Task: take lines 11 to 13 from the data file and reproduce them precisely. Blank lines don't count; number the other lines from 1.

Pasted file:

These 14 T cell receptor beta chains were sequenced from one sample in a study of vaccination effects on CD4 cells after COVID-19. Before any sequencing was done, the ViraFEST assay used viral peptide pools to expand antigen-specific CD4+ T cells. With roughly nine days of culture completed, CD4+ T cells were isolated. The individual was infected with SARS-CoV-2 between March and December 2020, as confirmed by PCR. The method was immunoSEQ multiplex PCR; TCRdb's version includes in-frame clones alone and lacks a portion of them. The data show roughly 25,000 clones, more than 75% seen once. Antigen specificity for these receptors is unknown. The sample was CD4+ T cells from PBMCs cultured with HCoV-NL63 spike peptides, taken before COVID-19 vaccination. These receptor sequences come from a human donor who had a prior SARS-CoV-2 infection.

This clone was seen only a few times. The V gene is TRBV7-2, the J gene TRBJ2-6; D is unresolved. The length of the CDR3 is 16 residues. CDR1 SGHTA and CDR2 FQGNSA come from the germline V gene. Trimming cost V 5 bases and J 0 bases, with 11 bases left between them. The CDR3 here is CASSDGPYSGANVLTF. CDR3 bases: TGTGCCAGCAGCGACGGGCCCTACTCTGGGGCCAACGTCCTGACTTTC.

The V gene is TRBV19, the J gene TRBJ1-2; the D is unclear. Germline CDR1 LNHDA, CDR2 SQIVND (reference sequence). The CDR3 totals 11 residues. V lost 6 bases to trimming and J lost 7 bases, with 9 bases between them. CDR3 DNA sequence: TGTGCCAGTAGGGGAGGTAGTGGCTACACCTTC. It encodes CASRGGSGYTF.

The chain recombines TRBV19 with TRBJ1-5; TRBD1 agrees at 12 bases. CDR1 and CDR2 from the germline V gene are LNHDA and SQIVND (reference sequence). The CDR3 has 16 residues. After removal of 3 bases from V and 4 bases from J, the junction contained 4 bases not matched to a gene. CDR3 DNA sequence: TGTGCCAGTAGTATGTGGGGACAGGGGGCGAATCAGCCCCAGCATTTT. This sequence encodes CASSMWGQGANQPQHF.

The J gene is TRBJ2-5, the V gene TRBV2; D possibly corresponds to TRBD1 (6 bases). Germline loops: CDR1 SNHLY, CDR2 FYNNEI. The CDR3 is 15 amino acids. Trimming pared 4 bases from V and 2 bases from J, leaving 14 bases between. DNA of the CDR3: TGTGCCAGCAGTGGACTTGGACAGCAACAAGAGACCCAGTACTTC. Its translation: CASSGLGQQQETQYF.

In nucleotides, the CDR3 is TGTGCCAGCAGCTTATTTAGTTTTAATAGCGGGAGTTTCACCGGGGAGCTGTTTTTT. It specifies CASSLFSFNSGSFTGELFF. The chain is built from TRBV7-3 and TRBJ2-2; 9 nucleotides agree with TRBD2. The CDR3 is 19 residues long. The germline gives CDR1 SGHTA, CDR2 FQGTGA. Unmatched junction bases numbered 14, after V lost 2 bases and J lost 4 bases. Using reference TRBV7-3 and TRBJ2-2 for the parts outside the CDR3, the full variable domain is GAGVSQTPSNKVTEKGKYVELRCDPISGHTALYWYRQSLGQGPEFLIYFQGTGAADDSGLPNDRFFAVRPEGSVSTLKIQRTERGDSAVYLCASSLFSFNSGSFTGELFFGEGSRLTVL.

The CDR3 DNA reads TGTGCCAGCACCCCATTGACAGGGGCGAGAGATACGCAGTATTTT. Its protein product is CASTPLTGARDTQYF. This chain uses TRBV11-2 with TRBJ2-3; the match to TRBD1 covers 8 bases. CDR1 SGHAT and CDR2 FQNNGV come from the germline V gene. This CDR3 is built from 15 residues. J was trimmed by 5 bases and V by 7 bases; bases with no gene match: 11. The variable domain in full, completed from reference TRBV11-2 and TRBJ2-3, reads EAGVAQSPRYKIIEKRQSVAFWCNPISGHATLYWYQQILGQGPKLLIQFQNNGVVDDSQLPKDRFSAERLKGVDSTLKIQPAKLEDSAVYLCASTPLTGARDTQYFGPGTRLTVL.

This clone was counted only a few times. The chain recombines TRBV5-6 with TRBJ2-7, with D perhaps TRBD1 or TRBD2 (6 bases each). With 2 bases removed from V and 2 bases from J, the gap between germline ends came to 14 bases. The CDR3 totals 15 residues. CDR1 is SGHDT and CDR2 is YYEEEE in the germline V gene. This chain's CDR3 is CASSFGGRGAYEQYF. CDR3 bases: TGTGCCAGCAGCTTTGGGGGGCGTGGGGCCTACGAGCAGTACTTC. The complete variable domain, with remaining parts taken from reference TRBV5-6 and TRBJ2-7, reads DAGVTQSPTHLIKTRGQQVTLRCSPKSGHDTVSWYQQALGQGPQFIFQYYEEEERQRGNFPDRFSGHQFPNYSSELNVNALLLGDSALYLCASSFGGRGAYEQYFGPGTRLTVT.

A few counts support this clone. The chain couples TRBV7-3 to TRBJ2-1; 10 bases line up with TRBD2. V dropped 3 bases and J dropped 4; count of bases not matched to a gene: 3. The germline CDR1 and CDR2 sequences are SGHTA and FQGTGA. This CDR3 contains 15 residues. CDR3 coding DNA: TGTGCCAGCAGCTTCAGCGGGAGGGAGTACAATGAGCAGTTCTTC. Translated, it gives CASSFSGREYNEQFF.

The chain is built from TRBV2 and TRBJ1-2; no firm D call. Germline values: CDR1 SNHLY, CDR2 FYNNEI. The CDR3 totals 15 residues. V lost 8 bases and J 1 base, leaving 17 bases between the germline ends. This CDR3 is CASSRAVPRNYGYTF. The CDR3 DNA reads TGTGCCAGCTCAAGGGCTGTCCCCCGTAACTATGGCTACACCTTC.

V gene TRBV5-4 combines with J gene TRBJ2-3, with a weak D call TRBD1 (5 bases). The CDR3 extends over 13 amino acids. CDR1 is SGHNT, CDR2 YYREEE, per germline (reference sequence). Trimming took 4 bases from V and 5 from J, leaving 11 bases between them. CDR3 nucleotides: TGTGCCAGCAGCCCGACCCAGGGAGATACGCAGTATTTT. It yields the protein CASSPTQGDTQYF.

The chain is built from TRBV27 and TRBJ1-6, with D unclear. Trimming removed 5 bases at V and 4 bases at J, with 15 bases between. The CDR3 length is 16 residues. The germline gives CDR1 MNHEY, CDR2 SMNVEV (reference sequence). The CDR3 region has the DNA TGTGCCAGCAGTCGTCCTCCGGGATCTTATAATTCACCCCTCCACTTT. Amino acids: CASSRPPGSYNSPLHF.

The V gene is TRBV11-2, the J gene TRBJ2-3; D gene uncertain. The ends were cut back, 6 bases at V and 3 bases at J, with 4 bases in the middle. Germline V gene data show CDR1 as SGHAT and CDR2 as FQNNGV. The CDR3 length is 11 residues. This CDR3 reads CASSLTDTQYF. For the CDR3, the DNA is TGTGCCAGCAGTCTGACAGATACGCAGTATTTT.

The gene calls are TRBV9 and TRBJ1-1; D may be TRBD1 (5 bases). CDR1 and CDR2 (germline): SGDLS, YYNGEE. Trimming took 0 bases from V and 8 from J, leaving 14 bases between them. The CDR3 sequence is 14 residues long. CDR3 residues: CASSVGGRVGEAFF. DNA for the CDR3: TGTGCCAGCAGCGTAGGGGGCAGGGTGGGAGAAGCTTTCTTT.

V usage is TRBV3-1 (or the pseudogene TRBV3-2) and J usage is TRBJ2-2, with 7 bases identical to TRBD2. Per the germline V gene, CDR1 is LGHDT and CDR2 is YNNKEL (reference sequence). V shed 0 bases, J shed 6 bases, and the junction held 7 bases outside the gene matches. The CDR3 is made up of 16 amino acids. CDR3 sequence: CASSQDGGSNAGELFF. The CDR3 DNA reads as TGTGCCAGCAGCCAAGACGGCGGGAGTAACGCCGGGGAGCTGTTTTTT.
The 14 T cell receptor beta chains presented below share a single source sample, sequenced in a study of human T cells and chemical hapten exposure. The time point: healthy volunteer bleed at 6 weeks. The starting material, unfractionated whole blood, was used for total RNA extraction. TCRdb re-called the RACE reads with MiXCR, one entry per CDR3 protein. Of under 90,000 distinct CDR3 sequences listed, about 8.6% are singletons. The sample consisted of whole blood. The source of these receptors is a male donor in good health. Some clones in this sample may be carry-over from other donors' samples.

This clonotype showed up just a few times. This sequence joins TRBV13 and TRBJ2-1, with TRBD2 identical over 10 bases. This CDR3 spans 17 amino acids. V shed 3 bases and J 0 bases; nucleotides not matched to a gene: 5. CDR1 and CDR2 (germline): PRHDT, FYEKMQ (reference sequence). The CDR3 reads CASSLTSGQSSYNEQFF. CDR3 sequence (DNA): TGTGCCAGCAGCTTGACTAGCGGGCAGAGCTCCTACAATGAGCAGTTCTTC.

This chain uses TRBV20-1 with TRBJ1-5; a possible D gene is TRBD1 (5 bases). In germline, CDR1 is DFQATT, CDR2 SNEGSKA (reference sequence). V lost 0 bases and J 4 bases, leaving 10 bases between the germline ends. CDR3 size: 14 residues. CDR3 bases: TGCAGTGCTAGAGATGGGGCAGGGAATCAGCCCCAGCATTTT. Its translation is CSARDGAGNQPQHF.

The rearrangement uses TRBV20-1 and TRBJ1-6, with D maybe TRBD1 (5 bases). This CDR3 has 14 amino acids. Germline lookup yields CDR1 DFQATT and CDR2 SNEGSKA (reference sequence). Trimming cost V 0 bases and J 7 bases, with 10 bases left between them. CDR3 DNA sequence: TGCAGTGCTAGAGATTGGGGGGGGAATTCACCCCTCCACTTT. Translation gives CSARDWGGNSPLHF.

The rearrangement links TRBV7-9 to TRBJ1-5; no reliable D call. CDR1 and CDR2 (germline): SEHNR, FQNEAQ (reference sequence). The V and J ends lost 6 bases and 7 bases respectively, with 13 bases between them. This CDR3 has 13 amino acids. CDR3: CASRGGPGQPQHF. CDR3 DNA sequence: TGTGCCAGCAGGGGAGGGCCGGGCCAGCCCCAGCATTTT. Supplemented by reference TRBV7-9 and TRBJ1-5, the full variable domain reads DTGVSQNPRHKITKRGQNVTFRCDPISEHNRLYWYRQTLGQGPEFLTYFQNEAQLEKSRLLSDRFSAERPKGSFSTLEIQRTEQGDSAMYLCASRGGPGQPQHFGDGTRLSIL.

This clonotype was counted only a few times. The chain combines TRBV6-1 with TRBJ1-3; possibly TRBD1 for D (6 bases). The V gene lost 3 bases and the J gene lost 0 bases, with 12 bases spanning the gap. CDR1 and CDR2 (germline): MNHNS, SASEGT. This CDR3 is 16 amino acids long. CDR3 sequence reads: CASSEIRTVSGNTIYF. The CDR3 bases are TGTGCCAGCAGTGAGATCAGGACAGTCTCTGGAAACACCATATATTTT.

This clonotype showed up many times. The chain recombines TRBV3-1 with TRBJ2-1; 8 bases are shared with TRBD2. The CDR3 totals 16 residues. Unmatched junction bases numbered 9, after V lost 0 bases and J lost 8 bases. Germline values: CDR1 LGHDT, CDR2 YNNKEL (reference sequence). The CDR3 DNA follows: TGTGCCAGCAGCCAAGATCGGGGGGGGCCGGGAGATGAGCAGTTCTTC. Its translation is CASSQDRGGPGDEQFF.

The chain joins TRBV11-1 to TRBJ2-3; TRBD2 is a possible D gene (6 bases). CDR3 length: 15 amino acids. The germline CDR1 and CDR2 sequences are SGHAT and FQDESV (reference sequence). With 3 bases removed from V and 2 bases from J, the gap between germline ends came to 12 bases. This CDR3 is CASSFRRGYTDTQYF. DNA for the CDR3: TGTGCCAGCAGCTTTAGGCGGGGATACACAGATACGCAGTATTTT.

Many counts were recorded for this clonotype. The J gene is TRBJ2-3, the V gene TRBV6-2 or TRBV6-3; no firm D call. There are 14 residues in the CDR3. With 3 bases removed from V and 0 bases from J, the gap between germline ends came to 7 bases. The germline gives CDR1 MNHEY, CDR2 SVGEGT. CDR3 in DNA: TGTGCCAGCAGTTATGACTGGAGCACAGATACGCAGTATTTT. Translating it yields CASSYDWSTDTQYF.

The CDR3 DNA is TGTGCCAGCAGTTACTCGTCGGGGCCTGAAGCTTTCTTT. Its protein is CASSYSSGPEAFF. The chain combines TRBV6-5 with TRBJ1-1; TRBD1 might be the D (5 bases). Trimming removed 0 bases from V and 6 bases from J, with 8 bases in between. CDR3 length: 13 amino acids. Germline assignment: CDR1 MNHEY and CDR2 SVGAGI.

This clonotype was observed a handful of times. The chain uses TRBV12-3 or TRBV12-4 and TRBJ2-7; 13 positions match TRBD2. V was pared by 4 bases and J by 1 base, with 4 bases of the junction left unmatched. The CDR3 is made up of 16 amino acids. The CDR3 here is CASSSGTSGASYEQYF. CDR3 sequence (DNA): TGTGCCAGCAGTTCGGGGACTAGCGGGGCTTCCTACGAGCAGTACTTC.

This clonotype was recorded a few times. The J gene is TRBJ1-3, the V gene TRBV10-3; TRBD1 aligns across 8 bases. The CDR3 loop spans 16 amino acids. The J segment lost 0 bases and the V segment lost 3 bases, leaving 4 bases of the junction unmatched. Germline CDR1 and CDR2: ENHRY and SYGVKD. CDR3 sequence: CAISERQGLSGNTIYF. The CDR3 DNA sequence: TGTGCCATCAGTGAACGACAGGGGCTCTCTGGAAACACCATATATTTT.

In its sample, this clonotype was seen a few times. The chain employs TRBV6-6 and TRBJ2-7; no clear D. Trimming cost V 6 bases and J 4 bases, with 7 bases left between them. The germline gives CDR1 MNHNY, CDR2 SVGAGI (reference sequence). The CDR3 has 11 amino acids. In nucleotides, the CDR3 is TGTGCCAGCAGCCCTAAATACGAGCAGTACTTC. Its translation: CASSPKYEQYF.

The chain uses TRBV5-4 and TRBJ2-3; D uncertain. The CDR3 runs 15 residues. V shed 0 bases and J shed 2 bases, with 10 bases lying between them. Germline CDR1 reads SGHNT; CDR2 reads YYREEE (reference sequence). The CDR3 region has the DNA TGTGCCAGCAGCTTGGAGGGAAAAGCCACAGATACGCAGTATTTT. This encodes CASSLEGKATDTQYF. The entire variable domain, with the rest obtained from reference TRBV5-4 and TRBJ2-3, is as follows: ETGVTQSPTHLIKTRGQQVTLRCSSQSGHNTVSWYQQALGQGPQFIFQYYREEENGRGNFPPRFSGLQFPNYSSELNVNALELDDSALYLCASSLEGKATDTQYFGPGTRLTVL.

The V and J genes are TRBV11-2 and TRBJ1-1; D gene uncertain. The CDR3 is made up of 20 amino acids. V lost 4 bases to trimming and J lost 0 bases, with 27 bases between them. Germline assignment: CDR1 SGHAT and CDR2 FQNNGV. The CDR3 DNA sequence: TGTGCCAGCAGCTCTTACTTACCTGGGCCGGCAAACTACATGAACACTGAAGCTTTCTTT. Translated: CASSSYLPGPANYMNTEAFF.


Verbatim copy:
V gene TRBV5-4 combines with J gene TRBJ2-3, with a weak D call TRBD1 (5 bases). The CDR3 extends over 13 amino acids. CDR1 is SGHNT, CDR2 YYREEE, per germline (reference sequence). Trimming took 4 bases from V and 5 from J, leaving 11 bases between them. CDR3 nucleotides: TGTGCCAGCAGCCCGACCCAGGGAGATACGCAGTATTTT. It yields the protein CASSPTQGDTQYF.

The chain is built from TRBV27 and TRBJ1-6, with D unclear. Trimming removed 5 bases at V and 4 bases at J, with 15 bases between. The CDR3 length is 16 residues. The germline gives CDR1 MNHEY, CDR2 SMNVEV (reference sequence). The CDR3 region has the DNA TGTGCCAGCAGTCGTCCTCCGGGATCTTATAATTCACCCCTCCACTTT. Amino acids: CASSRPPGSYNSPLHF.

The V gene is TRBV11-2, the J gene TRBJ2-3; D gene uncertain. The ends were cut back, 6 bases at V and 3 bases at J, with 4 bases in the middle. Germline V gene data show CDR1 as SGHAT and CDR2 as FQNNGV. The CDR3 length is 11 residues. This CDR3 reads CASSLTDTQYF. For the CDR3, the DNA is TGTGCCAGCAGTCTGACAGATACGCAGTATTTT.